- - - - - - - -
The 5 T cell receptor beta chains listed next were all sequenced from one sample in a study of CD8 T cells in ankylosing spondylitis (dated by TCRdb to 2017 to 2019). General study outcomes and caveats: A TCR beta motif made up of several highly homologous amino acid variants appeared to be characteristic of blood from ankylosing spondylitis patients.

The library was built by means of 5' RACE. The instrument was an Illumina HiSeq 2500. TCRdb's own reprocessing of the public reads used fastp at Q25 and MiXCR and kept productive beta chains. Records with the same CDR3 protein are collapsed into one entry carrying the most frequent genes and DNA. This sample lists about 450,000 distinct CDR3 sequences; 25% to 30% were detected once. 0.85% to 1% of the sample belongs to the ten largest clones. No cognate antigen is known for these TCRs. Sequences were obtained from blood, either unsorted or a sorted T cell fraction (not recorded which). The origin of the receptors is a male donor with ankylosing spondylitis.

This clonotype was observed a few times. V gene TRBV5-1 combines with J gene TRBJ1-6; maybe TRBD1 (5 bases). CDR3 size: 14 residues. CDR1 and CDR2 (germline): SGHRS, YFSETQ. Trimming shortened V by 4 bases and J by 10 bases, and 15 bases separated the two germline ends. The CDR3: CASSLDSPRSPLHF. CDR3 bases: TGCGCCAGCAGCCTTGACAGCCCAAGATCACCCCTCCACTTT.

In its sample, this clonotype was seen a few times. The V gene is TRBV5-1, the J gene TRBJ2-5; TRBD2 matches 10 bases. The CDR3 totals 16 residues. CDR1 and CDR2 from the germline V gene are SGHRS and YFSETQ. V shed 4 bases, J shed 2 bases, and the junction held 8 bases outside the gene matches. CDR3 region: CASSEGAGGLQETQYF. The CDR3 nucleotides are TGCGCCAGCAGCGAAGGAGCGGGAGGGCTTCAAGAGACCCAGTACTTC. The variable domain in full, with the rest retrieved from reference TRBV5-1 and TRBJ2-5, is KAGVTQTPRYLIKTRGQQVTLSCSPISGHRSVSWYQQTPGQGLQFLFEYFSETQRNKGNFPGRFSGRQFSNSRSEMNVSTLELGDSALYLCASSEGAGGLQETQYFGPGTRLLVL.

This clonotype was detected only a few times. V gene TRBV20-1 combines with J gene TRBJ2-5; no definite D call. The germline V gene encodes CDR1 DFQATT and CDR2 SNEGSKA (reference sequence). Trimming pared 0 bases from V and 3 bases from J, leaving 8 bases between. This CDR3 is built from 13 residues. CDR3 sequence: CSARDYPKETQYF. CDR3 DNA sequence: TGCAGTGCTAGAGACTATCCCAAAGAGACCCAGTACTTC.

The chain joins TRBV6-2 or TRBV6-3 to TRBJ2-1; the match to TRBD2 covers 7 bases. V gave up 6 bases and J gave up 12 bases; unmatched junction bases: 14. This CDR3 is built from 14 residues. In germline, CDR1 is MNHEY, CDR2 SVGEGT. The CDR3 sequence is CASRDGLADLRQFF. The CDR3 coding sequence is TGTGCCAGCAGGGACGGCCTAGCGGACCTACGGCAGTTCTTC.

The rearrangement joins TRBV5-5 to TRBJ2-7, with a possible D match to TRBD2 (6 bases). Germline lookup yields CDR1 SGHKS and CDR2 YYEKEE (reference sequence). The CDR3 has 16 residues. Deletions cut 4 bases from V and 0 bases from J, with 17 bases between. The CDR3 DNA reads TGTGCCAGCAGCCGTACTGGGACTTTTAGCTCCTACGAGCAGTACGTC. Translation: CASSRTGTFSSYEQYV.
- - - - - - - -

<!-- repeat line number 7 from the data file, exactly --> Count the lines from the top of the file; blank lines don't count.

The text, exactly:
The rearrangement joins TRBV5-5 to TRBJ2-7, with a possible D match to TRBD2 (6 bases). Germline lookup yields CDR1 SGHKS and CDR2 YYEKEE (reference sequence). The CDR3 has 16 residues. Deletions cut 4 bases from V and 0 bases from J, with 17 bases between. The CDR3 DNA reads TGTGCCAGCAGCCGTACTGGGACTTTTAGCTCCTACGAGCAGTACGTC. Translation: CASSRTGTFSSYEQYV.